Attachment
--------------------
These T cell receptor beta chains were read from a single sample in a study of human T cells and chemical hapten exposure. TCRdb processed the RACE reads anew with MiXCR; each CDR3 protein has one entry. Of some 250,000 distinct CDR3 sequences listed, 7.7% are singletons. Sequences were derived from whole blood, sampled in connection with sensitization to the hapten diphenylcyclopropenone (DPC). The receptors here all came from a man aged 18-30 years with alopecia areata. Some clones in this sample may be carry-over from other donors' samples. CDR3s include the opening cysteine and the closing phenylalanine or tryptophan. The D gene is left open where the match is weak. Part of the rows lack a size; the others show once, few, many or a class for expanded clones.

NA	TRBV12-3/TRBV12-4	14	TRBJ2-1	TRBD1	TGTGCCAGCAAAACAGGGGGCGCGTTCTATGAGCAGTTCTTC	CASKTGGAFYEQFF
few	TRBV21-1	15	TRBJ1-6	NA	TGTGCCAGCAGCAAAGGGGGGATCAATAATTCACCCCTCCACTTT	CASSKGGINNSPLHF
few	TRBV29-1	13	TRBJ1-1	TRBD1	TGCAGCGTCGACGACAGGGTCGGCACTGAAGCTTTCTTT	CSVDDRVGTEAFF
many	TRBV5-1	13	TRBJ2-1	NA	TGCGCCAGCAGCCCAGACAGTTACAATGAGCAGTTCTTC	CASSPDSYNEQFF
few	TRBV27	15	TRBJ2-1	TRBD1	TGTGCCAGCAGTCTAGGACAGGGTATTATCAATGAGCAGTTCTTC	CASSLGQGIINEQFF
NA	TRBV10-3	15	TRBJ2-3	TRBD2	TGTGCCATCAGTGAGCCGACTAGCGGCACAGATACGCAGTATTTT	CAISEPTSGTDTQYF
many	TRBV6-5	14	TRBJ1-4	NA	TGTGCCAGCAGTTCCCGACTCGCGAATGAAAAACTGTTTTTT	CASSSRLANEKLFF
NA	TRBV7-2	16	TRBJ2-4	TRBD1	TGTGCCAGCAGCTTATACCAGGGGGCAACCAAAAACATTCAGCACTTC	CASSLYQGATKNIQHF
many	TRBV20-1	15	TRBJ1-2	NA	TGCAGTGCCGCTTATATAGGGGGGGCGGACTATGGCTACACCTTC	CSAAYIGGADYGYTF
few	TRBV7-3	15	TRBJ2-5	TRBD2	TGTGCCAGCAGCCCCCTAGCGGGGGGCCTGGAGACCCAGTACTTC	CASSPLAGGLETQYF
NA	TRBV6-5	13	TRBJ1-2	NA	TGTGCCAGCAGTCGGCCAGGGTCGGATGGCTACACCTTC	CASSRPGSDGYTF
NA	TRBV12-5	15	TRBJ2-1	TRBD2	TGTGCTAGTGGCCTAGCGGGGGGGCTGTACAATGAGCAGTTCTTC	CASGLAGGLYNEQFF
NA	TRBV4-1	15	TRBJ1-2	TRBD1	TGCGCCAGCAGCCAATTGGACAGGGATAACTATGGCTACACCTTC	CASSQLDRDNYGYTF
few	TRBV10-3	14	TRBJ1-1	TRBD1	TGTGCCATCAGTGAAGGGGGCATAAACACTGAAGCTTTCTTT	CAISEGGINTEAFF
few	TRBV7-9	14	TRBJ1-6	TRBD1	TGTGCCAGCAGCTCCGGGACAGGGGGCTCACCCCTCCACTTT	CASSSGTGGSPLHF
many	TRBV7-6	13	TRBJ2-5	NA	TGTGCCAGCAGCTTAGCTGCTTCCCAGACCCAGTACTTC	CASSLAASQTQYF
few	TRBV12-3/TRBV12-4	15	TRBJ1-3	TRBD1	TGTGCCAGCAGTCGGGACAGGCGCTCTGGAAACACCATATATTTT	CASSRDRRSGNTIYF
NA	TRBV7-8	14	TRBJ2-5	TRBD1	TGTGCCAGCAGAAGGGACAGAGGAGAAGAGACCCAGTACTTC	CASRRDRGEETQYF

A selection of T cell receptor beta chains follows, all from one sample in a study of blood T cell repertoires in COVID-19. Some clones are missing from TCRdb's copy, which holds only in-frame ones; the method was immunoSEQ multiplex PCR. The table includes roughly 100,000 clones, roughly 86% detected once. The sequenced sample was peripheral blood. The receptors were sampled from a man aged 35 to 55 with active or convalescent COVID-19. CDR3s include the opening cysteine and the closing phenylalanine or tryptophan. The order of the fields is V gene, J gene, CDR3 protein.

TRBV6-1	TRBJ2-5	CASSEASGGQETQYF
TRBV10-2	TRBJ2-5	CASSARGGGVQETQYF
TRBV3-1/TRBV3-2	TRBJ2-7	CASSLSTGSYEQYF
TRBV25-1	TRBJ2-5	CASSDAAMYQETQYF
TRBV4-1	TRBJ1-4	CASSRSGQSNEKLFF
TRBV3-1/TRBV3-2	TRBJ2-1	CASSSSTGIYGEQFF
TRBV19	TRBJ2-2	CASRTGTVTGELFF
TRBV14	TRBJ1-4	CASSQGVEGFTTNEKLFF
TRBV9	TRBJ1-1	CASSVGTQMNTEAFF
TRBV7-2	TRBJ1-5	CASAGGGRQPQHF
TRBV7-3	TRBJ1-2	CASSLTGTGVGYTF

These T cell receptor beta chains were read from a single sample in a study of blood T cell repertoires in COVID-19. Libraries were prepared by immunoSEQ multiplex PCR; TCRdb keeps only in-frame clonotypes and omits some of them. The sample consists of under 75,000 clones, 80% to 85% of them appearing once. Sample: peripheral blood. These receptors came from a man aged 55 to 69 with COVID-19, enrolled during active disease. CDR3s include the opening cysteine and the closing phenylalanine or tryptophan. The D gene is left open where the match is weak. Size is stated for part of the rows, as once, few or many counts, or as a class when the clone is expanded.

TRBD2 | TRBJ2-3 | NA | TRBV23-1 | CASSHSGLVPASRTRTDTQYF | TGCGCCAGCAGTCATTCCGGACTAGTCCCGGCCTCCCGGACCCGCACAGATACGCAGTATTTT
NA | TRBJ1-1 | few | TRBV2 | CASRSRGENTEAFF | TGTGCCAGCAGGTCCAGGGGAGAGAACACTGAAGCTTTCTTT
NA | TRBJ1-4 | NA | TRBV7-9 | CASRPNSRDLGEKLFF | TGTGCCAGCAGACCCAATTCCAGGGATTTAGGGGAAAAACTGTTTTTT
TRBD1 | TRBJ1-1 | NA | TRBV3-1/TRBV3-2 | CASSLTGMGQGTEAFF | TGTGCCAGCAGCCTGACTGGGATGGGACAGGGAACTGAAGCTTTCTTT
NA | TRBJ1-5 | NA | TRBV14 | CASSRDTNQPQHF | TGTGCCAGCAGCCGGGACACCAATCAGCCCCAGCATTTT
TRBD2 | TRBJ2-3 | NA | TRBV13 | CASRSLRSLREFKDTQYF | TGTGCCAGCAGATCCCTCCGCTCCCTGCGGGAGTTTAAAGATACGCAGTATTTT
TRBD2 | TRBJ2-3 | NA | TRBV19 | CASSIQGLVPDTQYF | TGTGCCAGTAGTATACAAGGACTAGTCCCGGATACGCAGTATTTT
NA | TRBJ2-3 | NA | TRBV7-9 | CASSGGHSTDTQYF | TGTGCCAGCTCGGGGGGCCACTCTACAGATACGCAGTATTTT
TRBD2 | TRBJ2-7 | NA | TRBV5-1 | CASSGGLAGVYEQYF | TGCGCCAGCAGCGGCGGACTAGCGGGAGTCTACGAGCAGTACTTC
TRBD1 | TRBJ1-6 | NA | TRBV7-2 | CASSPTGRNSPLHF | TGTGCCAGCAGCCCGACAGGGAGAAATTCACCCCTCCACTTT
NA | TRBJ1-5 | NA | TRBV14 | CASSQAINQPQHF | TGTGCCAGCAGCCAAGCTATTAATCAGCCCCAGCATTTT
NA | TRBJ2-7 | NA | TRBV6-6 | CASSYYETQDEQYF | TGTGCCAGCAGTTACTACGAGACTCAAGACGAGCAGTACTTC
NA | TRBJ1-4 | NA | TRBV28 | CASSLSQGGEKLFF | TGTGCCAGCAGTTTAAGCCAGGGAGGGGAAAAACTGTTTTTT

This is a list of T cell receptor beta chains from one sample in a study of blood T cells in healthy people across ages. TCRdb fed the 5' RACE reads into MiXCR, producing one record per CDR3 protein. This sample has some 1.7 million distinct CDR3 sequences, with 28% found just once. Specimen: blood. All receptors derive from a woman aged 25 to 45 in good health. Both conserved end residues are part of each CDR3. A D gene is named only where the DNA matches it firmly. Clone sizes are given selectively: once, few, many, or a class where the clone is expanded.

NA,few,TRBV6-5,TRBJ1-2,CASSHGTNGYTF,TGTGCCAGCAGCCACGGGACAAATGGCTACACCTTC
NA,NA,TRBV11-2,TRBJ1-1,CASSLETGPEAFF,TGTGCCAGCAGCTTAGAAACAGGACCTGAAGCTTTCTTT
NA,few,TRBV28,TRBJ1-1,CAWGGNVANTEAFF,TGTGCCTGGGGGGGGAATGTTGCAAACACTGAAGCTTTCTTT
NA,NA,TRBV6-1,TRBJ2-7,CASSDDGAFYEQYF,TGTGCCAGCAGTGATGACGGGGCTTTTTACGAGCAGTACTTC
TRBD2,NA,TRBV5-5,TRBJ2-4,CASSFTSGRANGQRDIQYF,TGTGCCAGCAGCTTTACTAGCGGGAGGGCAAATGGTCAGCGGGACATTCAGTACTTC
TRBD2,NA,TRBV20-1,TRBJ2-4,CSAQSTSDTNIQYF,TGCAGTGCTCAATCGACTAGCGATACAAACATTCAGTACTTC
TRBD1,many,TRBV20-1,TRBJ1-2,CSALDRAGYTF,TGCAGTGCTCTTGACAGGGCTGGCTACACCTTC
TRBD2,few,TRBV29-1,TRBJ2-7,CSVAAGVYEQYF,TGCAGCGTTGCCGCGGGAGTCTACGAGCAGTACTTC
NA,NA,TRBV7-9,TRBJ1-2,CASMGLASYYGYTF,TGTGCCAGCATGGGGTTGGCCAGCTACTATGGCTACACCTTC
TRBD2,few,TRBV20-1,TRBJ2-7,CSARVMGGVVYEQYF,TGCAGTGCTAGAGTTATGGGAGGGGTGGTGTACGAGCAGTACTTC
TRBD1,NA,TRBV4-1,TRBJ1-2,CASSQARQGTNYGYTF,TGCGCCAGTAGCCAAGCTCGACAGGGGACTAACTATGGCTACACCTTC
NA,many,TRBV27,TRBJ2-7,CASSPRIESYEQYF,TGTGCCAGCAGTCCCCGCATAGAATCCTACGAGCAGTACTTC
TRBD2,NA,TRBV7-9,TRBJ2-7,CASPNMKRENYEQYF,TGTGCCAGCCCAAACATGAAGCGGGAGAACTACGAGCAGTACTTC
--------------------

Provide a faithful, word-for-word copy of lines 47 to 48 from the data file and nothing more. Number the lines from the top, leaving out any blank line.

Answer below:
NA,few,TRBV6-5,TRBJ1-2,CASSHGTNGYTF,TGTGCCAGCAGCCACGGGACAAATGGCTACACCTTC
NA,NA,TRBV11-2,TRBJ1-1,CASSLETGPEAFF,TGTGCCAGCAGCTTAGAAACAGGACCTGAAGCTTTCTTT